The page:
With the fourth film in the series, the Harry Potter films may have set a real record – it’s the first franchise where each movie is better than the last one for this long.
A lot of the credit must go to the source material. Harry Potter and the Goblet of Fire was, at the time, the biggest book in the series, and it was the most ambitious by a long shot. JK Rowling opened her world up – while the prior three books had been almost completely set at and about the grounds of Hogwarts, Goblet of Fire gives us our first real look at the rest of the wizarding world with the Quidditch World Cup and the international TriWizard Tournament.
But it isn’t just geography that’s explored in Goblet of Fire. Rowling moves her characters into adolescence, making the whole book about the end of childhood. Wisely this is what director Mike Newell and longtime adapter Steve Kloves have chosen to focus on, filling the movie with the first stirrings of sexuality – and the first encounters with mortality.
Goblet of Fire is a real achievement as a film in a lot of ways. The book was the toughest adaptation yet, but you don’t feel anything missing in the final film. Mike Newell was new to this genre and to the sheer amount of effects, but the movie is effortless and lovely, with a both a charming eye for detail and a vision of grand spectacle.
But the best achievement may be in just how much of a damn good film it is. It’s a real competitor for a spot in the list of great coming of age movies. As a Harry Potter film it profits from being the fourth – Newell doesn’t need to waste any time on the introduction of characters or the world, and we’re plunged headfirst into the story. The responsibility is on you for keeping up with the details – if you don’t remember what a polyjuice potion is, no one is taking the time to explain it to you. Don’t despair – Newell doesn’t let that stuff weigh down the film. He knows that the magic and the monsters are there for color, and not to be the center of attention.
The center of attention is the tribulations our heroes must face as they hit puberty. Harry has no problem summoning up the courage to take on a fire breathing dragon in one of the deadly contests of the TriWizard Tournament, but asking a girl out leaves him frozen in fear. Sex and the complications that come with it are the real Big Bads of the story, although by the end a new Bad joins them – death.
Death is something that has always been present in the Potter series, from the very beginning of Harry’s life when his parents were murdered by the evil Lord Voldemort. But death was something that happened to adults, or villains, and the dangers to the kids were minor. Everything would turn out OK. Goblet of Fire upends that. Suddenly the danger is very real, and very immediate. This is the darkest film yet, although it lacks the gothic grace of Alfonso Cuaron’s Prisoner of Azkaban. The darkness in Goblet is of a different sort, no longer the darkness where monsters lurk but the darkness that confronts teenagers whose bodies have begun to change and who are slowly becoming aware of their mortality. It’s an existential darkness, the one that reminds you that one day you, too, will die.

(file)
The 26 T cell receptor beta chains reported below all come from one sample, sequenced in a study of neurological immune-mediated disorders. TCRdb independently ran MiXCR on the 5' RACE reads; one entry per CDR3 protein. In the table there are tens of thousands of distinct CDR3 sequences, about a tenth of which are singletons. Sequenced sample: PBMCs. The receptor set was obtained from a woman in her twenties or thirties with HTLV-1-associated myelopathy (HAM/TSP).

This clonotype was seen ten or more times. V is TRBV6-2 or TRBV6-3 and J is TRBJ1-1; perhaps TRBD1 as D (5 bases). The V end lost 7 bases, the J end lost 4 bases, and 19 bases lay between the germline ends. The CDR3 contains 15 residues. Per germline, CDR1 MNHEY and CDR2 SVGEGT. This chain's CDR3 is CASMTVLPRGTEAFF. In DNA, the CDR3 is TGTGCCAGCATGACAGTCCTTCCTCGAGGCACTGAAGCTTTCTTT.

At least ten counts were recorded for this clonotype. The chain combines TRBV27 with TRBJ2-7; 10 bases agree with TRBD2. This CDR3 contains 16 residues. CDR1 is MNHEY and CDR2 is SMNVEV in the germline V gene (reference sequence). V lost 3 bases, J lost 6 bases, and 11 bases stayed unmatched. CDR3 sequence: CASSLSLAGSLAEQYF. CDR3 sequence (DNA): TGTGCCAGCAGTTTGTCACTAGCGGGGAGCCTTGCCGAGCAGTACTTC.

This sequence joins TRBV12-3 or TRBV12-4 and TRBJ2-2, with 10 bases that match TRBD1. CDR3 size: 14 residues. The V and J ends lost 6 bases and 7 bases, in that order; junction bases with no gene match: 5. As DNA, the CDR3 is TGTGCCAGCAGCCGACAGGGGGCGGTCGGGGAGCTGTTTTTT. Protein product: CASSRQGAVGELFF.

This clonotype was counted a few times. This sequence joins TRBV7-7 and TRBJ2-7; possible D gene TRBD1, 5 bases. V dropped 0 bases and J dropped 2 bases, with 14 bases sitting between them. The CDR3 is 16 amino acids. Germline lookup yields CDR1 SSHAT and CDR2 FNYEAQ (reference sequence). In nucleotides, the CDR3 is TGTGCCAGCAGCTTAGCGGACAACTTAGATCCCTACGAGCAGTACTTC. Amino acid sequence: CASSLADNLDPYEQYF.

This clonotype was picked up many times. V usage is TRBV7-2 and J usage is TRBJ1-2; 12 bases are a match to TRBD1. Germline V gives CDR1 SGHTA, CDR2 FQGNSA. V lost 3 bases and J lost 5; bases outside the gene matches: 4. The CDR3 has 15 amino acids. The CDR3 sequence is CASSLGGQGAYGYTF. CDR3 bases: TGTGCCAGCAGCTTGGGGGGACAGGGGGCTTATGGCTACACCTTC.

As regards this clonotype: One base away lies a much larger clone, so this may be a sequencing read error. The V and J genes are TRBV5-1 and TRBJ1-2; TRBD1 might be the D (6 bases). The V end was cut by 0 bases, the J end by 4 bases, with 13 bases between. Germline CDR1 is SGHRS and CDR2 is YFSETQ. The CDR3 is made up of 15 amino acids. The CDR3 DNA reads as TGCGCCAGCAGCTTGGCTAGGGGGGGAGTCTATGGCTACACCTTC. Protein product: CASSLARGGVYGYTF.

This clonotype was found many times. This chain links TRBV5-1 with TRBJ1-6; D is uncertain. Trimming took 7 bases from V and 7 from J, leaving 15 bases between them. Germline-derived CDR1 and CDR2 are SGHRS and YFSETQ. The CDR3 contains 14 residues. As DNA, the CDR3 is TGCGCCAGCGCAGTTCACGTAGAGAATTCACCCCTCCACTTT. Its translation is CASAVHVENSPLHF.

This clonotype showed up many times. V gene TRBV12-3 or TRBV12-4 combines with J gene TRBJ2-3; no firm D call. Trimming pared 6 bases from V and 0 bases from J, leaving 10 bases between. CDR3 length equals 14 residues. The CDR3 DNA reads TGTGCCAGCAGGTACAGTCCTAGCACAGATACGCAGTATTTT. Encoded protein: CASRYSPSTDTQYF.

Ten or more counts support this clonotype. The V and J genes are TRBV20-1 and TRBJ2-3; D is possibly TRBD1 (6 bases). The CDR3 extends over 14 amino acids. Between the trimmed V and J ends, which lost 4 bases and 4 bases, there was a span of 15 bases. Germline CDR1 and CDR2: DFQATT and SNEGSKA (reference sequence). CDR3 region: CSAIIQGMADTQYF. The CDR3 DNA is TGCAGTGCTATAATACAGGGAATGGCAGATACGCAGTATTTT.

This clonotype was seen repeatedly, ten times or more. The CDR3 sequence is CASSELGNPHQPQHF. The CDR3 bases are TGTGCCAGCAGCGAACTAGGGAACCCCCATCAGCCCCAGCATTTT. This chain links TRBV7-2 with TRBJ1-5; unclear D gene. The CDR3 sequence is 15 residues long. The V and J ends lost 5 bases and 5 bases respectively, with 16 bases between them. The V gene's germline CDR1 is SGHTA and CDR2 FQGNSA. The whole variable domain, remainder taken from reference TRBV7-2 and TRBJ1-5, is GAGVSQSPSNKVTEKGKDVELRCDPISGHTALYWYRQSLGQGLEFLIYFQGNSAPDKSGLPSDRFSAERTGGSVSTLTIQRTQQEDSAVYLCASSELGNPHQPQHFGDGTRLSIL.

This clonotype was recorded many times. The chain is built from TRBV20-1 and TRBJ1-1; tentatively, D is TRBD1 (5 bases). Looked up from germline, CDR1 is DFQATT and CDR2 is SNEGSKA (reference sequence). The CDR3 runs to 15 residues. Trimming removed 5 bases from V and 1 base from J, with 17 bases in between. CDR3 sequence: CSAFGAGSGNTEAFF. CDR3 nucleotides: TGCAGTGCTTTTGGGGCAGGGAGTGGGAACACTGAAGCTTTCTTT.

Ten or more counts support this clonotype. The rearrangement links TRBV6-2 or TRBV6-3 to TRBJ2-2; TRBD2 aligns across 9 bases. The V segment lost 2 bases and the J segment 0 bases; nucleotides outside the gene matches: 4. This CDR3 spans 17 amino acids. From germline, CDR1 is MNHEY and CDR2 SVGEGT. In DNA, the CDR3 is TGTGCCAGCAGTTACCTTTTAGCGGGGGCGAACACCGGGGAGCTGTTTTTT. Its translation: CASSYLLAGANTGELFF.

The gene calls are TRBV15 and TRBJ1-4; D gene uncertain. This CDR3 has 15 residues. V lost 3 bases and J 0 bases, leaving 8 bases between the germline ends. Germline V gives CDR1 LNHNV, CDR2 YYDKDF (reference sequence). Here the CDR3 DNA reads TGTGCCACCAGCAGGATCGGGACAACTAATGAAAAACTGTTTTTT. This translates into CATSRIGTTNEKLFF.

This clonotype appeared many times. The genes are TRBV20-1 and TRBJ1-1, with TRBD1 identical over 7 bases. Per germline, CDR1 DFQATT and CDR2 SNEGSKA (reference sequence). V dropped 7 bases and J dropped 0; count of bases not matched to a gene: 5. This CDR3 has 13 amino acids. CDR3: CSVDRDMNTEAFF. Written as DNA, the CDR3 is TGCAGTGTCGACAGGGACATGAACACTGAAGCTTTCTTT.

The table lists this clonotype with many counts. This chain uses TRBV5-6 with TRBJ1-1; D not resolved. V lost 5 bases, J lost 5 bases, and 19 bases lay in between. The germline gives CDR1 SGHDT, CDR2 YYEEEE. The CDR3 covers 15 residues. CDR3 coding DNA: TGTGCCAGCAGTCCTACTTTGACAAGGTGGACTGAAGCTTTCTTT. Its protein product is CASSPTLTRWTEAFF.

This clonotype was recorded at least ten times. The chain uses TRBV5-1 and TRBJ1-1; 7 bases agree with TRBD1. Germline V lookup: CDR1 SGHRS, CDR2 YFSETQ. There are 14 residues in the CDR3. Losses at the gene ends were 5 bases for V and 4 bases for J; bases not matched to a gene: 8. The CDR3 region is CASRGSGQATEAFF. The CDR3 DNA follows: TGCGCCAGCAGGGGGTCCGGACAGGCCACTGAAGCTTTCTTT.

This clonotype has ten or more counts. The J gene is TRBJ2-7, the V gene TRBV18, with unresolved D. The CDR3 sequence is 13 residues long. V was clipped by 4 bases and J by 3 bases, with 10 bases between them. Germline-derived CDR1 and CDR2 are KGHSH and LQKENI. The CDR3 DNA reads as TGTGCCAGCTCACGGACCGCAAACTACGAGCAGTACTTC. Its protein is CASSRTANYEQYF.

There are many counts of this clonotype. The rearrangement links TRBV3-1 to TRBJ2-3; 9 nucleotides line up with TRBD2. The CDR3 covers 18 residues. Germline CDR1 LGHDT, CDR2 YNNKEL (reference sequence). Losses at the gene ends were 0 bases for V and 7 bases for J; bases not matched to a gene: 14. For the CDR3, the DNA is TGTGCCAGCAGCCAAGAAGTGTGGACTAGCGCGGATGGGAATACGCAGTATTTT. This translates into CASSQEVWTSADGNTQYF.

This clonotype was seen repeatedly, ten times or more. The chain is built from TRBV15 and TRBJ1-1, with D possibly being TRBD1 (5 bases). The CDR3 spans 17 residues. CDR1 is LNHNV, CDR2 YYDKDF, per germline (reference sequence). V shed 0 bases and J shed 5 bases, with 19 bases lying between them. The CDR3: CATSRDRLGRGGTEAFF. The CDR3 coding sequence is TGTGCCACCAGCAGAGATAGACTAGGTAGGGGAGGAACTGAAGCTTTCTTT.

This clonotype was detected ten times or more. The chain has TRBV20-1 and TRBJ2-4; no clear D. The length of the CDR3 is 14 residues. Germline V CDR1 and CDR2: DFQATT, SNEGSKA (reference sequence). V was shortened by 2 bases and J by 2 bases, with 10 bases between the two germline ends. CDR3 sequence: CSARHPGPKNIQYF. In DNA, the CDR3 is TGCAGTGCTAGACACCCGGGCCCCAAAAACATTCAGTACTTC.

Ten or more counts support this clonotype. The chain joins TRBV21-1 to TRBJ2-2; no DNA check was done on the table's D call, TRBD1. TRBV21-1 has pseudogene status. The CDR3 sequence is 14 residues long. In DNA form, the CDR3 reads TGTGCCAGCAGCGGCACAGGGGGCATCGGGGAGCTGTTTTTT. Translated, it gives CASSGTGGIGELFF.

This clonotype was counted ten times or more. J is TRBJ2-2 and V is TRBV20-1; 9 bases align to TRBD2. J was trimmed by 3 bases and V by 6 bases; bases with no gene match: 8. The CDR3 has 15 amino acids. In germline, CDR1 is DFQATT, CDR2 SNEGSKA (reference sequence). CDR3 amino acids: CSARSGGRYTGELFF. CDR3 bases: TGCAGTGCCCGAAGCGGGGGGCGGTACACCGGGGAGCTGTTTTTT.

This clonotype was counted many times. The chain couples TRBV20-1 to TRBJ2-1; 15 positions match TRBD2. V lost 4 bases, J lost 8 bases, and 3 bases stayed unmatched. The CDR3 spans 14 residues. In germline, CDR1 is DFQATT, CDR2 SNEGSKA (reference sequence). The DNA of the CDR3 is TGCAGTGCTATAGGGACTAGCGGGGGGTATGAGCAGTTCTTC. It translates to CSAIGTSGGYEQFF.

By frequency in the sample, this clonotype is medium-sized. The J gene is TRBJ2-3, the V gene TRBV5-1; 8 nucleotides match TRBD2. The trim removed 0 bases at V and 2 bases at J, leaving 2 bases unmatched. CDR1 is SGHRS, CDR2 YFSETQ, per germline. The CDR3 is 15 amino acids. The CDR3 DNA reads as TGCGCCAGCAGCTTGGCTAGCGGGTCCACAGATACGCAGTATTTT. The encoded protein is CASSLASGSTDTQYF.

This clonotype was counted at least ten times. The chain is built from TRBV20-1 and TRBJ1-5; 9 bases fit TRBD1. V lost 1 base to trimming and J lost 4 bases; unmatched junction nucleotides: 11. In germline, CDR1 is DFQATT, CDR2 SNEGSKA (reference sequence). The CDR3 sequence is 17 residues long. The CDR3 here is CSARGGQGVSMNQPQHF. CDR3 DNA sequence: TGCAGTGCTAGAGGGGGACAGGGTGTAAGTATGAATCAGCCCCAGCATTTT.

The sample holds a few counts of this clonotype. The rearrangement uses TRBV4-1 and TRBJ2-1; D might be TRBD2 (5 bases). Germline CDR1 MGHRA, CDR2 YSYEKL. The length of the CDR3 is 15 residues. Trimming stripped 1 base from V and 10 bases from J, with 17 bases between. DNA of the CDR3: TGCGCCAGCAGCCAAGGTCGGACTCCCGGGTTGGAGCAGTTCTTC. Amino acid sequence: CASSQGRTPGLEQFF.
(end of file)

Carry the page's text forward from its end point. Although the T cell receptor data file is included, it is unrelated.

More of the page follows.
It sounds like heavy stuff, but Newell has a more natural understanding of the way children behave, and the kids this year are rambunctious and mischievous. Everything is darker, but everything is also more fun. And the magic seems less silly and more majestic, more important. The film is energized, like Newell has turned the knob up another notch.
When the first film was released there was speculation about whether the original kids would stay with the series for all seven movies. Thankfully the decision was made to keep them. While none of them are going to be winning any awards anytime soon, they’ve all made the roles their own. There’s a lack of artifice in the acting, and as a result the relationships and situations feel more genuine.
As for the rest of the cast, it’s hard to pick out any one actor. It feels like the adults have a little more to do this time out than in the last film, and it definitely seems like they’re having a blast. Maggie Smith appears delighted in many of her scenes, and Ralph Fiennes deftly treads the hammy line as the incredibly creepy looking Voldemort.
Things just get worse for Harry Potter and friends after the events of this film. Is it possible that the franchise can keep bucking the odds and keep getting better? I thought that Prisoner of Azkaban had set a very high bar, but Goblet of Fire easily ups the ante (and without resorting to mixing metaphors, mind you, unlike me). For years I’ve felt bad for the people who resisted the wonderful universe JK Rowling has created in her novels – maybe this excellent, fantastic film will convince them that Harry Potter isn’t just a fad or silly kiddie stories, but a great contribution to the modern imagination.